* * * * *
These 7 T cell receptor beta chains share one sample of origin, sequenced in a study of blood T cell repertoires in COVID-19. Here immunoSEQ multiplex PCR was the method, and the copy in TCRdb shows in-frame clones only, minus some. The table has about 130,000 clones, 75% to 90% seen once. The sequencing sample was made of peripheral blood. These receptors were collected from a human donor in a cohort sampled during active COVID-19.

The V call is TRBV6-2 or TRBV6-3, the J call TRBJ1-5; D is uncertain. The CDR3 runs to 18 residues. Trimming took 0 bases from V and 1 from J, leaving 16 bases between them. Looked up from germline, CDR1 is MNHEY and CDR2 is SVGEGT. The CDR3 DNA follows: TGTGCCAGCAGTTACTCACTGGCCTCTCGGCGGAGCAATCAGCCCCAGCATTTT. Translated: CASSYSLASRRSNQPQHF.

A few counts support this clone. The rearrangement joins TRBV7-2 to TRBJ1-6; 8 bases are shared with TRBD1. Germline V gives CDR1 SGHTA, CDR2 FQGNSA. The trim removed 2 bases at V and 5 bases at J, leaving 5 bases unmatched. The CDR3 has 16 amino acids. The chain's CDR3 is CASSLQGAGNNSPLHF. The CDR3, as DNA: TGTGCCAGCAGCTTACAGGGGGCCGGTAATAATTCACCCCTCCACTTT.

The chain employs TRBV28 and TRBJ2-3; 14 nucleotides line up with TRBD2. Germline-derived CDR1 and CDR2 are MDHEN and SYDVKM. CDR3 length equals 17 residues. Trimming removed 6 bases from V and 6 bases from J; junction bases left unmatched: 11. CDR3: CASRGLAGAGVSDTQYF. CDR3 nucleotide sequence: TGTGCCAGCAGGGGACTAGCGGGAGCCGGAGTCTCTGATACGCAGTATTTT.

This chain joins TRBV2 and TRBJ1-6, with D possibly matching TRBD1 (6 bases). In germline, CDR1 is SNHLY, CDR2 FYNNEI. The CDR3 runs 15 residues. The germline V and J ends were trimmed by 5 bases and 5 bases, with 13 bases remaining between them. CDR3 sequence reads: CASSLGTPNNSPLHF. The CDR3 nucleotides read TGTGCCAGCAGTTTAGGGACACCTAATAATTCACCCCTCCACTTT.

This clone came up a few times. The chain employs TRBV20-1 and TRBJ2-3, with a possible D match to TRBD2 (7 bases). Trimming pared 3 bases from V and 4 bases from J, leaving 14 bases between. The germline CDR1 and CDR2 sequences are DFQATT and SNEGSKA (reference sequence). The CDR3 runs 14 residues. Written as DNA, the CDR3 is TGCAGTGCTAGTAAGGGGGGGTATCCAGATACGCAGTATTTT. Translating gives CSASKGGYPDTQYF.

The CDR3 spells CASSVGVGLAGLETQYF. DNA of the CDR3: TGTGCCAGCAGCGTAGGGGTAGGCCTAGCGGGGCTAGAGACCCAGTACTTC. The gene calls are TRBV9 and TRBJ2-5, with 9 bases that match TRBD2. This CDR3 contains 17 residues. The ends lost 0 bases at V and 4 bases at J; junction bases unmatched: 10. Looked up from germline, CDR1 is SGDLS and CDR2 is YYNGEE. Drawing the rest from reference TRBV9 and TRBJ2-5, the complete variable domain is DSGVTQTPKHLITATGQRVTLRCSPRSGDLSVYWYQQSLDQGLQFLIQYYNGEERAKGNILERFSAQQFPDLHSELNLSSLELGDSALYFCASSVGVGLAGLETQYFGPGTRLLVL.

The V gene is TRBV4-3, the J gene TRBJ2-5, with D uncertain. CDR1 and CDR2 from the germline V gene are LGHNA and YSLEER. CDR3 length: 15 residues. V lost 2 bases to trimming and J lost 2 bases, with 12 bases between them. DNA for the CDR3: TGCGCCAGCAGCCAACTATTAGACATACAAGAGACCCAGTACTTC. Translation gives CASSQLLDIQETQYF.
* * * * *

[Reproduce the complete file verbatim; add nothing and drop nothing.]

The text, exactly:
These 7 T cell receptor beta chains share one sample of origin, sequenced in a study of blood T cell repertoires in COVID-19. Here immunoSEQ multiplex PCR was the method, and the copy in TCRdb shows in-frame clones only, minus some. The table has about 130,000 clones, 75% to 90% seen once. The sequencing sample was made of peripheral blood. These receptors were collected from a human donor in a cohort sampled during active COVID-19.

The V call is TRBV6-2 or TRBV6-3, the J call TRBJ1-5; D is uncertain. The CDR3 runs to 18 residues. Trimming took 0 bases from V and 1 from J, leaving 16 bases between them. Looked up from germline, CDR1 is MNHEY and CDR2 is SVGEGT. The CDR3 DNA follows: TGTGCCAGCAGTTACTCACTGGCCTCTCGGCGGAGCAATCAGCCCCAGCATTTT. Translated: CASSYSLASRRSNQPQHF.

A few counts support this clone. The rearrangement joins TRBV7-2 to TRBJ1-6; 8 bases are shared with TRBD1. Germline V gives CDR1 SGHTA, CDR2 FQGNSA. The trim removed 2 bases at V and 5 bases at J, leaving 5 bases unmatched. The CDR3 has 16 amino acids. The chain's CDR3 is CASSLQGAGNNSPLHF. The CDR3, as DNA: TGTGCCAGCAGCTTACAGGGGGCCGGTAATAATTCACCCCTCCACTTT.

The chain employs TRBV28 and TRBJ2-3; 14 nucleotides line up with TRBD2. Germline-derived CDR1 and CDR2 are MDHEN and SYDVKM. CDR3 length equals 17 residues. Trimming removed 6 bases from V and 6 bases from J; junction bases left unmatched: 11. CDR3: CASRGLAGAGVSDTQYF. CDR3 nucleotide sequence: TGTGCCAGCAGGGGACTAGCGGGAGCCGGAGTCTCTGATACGCAGTATTTT.

This chain joins TRBV2 and TRBJ1-6, with D possibly matching TRBD1 (6 bases). In germline, CDR1 is SNHLY, CDR2 FYNNEI. The CDR3 runs 15 residues. The germline V and J ends were trimmed by 5 bases and 5 bases, with 13 bases remaining between them. CDR3 sequence reads: CASSLGTPNNSPLHF. The CDR3 nucleotides read TGTGCCAGCAGTTTAGGGACACCTAATAATTCACCCCTCCACTTT.

This clone came up a few times. The chain employs TRBV20-1 and TRBJ2-3, with a possible D match to TRBD2 (7 bases). Trimming pared 3 bases from V and 4 bases from J, leaving 14 bases between. The germline CDR1 and CDR2 sequences are DFQATT and SNEGSKA (reference sequence). The CDR3 runs 14 residues. Written as DNA, the CDR3 is TGCAGTGCTAGTAAGGGGGGGTATCCAGATACGCAGTATTTT. Translating gives CSASKGGYPDTQYF.

The CDR3 spells CASSVGVGLAGLETQYF. DNA of the CDR3: TGTGCCAGCAGCGTAGGGGTAGGCCTAGCGGGGCTAGAGACCCAGTACTTC. The gene calls are TRBV9 and TRBJ2-5, with 9 bases that match TRBD2. This CDR3 contains 17 residues. The ends lost 0 bases at V and 4 bases at J; junction bases unmatched: 10. Looked up from germline, CDR1 is SGDLS and CDR2 is YYNGEE. Drawing the rest from reference TRBV9 and TRBJ2-5, the complete variable domain is DSGVTQTPKHLITATGQRVTLRCSPRSGDLSVYWYQQSLDQGLQFLIQYYNGEERAKGNILERFSAQQFPDLHSELNLSSLELGDSALYFCASSVGVGLAGLETQYFGPGTRLLVL.

The V gene is TRBV4-3, the J gene TRBJ2-5, with D uncertain. CDR1 and CDR2 from the germline V gene are LGHNA and YSLEER. CDR3 length: 15 residues. V lost 2 bases to trimming and J lost 2 bases, with 12 bases between them. DNA for the CDR3: TGCGCCAGCAGCCAACTATTAGACATACAAGAGACCCAGTACTTC. Translation gives CASSQLLDIQETQYF.